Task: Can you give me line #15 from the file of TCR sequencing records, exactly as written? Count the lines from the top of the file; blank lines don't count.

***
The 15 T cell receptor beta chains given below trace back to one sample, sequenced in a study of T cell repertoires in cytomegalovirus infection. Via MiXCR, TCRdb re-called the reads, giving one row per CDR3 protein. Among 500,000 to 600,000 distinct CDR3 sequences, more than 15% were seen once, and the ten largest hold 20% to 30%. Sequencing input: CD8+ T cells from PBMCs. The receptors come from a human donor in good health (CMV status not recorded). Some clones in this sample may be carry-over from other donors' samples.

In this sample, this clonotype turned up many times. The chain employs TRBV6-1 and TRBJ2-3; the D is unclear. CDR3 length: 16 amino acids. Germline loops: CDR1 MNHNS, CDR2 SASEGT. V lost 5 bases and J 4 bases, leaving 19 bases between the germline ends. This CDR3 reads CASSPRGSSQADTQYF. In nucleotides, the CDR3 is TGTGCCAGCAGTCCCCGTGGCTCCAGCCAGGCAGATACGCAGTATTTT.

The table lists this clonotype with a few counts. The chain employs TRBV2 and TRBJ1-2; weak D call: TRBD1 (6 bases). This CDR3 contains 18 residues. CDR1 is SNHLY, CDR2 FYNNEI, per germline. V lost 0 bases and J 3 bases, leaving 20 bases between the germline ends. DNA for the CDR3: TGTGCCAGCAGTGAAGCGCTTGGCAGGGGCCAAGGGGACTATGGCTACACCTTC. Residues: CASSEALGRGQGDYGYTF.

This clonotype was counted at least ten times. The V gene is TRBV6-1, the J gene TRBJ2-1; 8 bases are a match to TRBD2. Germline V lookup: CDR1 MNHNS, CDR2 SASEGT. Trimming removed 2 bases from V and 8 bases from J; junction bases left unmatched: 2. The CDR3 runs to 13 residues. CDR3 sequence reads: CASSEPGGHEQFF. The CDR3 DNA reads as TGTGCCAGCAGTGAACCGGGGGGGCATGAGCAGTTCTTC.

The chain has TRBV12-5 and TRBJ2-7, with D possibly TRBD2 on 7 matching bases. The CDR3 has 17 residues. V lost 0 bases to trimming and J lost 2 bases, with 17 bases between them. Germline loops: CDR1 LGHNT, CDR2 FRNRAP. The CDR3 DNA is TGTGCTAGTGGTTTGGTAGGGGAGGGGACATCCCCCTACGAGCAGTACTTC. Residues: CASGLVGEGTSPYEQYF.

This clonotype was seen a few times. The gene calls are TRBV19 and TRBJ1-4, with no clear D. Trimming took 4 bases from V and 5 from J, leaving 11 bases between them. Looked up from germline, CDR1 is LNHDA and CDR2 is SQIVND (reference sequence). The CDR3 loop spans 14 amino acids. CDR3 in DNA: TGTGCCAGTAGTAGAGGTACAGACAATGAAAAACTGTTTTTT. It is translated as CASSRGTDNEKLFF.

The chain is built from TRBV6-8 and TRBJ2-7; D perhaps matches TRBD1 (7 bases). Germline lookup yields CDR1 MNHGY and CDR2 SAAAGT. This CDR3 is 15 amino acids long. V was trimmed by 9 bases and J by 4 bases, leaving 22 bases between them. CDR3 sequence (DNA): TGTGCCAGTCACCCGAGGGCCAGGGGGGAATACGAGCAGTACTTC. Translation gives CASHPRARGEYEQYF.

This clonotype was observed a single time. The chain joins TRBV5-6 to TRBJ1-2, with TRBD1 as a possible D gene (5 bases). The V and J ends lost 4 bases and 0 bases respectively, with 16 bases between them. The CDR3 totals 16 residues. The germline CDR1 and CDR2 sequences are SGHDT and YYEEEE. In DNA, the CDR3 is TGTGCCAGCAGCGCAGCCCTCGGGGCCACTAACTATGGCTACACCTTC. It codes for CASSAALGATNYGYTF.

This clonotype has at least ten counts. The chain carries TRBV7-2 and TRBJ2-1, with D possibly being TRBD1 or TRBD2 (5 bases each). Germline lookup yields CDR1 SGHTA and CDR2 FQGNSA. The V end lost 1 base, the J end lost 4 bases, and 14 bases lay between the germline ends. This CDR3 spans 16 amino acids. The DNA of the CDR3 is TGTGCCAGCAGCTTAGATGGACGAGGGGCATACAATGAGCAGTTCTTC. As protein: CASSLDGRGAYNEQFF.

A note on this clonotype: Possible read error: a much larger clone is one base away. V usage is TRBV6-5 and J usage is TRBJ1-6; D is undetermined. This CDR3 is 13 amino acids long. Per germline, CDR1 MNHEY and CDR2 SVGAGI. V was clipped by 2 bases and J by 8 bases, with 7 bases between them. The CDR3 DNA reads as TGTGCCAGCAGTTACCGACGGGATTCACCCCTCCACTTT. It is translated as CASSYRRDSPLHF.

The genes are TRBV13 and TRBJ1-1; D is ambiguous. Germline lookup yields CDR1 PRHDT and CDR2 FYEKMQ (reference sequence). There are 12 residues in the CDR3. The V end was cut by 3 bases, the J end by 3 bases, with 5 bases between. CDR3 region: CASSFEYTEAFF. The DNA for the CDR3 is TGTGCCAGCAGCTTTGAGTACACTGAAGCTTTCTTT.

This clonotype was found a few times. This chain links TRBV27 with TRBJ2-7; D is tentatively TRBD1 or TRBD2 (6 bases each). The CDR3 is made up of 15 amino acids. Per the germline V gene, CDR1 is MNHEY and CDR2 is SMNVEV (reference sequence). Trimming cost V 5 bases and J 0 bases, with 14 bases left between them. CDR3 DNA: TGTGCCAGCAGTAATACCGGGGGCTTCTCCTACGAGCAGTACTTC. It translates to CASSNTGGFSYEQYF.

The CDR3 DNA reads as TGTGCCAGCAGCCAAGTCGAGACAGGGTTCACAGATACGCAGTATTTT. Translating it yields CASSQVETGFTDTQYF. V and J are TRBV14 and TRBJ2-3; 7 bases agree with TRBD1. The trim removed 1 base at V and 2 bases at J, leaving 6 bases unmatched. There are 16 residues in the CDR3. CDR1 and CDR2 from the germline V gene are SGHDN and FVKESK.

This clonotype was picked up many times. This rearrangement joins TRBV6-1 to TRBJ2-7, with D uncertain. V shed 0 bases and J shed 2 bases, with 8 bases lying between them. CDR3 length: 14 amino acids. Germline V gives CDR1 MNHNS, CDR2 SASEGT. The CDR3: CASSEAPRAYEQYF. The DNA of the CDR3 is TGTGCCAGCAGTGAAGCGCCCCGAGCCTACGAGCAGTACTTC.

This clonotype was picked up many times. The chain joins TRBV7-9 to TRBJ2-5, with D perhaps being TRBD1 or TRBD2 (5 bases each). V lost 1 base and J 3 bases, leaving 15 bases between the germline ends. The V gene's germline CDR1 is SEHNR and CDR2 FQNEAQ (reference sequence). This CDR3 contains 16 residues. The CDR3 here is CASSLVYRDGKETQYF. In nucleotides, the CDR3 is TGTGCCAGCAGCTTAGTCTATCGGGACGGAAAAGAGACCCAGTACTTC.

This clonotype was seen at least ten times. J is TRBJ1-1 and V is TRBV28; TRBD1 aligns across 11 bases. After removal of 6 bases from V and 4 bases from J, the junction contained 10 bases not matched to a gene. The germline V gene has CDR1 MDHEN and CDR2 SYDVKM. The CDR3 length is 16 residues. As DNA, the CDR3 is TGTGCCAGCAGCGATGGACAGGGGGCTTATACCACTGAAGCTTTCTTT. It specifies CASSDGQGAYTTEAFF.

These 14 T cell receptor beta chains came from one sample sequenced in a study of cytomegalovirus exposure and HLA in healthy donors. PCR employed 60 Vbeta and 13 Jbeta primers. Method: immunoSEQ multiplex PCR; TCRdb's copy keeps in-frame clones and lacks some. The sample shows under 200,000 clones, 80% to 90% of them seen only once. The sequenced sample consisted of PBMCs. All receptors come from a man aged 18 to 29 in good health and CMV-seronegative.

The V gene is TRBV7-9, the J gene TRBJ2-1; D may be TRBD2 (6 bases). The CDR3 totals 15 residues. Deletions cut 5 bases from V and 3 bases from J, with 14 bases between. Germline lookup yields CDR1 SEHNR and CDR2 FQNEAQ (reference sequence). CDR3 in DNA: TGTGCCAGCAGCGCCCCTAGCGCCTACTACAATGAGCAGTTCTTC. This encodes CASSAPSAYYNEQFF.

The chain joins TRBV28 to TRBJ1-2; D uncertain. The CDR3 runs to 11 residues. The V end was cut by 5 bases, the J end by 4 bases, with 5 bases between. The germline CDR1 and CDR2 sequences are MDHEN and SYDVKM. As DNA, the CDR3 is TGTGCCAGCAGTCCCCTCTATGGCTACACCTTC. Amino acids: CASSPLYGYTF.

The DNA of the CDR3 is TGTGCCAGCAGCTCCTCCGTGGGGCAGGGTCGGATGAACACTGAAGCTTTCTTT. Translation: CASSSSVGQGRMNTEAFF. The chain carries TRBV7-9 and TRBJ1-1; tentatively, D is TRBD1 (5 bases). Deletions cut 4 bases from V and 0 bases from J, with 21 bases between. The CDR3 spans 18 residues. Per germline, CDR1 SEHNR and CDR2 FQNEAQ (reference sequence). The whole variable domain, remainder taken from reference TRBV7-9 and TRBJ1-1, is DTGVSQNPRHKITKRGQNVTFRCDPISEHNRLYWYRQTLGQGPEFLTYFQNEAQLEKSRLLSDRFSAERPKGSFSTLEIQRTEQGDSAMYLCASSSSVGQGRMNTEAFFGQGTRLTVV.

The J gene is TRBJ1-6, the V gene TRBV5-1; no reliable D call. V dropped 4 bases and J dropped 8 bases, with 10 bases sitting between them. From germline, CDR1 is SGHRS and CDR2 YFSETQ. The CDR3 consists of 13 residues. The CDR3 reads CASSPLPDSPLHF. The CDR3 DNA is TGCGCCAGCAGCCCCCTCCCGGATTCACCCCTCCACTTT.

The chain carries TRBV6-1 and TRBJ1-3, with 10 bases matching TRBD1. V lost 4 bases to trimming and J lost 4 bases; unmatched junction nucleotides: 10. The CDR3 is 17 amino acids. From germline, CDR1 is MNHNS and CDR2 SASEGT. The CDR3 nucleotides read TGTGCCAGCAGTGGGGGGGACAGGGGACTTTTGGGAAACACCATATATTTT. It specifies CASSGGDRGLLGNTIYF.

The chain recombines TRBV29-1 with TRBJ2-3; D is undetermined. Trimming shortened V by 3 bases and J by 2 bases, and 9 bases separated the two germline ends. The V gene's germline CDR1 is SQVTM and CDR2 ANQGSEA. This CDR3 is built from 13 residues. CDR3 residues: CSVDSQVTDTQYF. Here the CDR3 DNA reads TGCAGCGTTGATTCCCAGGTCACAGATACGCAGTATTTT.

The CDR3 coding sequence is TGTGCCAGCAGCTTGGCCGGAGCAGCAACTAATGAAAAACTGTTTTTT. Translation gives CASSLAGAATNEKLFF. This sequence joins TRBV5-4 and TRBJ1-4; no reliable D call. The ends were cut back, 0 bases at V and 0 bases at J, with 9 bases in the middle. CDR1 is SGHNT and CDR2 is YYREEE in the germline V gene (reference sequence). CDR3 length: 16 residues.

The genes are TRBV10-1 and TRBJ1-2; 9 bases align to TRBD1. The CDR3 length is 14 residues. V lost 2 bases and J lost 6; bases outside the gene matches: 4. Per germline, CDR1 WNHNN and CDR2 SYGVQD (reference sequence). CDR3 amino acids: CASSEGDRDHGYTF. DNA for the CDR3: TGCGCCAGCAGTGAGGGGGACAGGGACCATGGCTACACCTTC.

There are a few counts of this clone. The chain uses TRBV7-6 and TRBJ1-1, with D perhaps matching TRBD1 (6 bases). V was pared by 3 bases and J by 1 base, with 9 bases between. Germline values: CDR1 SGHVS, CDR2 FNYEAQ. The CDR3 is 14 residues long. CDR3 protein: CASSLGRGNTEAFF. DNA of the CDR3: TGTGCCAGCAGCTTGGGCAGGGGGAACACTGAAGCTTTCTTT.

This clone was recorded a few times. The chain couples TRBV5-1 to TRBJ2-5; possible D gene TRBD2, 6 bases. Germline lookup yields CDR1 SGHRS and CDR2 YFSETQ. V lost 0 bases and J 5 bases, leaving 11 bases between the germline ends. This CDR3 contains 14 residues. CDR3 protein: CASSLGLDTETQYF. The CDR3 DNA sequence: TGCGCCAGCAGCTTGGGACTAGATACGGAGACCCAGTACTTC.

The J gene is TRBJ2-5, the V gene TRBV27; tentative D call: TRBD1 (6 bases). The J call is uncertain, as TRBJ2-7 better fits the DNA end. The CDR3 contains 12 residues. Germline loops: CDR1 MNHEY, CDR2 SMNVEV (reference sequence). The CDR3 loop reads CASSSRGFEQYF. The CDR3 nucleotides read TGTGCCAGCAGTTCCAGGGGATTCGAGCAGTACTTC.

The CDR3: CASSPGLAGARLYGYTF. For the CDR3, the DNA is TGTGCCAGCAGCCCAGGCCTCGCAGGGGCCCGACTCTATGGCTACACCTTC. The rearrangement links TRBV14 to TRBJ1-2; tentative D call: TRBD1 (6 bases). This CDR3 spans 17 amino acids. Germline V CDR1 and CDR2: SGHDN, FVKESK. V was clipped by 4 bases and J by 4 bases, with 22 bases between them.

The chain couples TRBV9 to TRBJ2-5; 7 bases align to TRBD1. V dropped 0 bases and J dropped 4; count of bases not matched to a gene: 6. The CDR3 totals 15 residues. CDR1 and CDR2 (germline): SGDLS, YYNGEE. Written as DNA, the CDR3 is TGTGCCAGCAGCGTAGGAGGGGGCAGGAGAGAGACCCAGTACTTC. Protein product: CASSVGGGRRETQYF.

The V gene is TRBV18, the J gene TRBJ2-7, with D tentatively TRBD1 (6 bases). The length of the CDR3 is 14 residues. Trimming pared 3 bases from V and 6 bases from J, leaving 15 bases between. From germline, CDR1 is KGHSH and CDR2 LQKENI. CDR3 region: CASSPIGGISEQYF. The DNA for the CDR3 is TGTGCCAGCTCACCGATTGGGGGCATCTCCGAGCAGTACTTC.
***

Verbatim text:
This clonotype was picked up many times. The chain joins TRBV7-9 to TRBJ2-5, with D perhaps being TRBD1 or TRBD2 (5 bases each). V lost 1 base and J 3 bases, leaving 15 bases between the germline ends. The V gene's germline CDR1 is SEHNR and CDR2 FQNEAQ (reference sequence). This CDR3 contains 16 residues. The CDR3 here is CASSLVYRDGKETQYF. In nucleotides, the CDR3 is TGTGCCAGCAGCTTAGTCTATCGGGACGGAAAAGAGACCCAGTACTTC.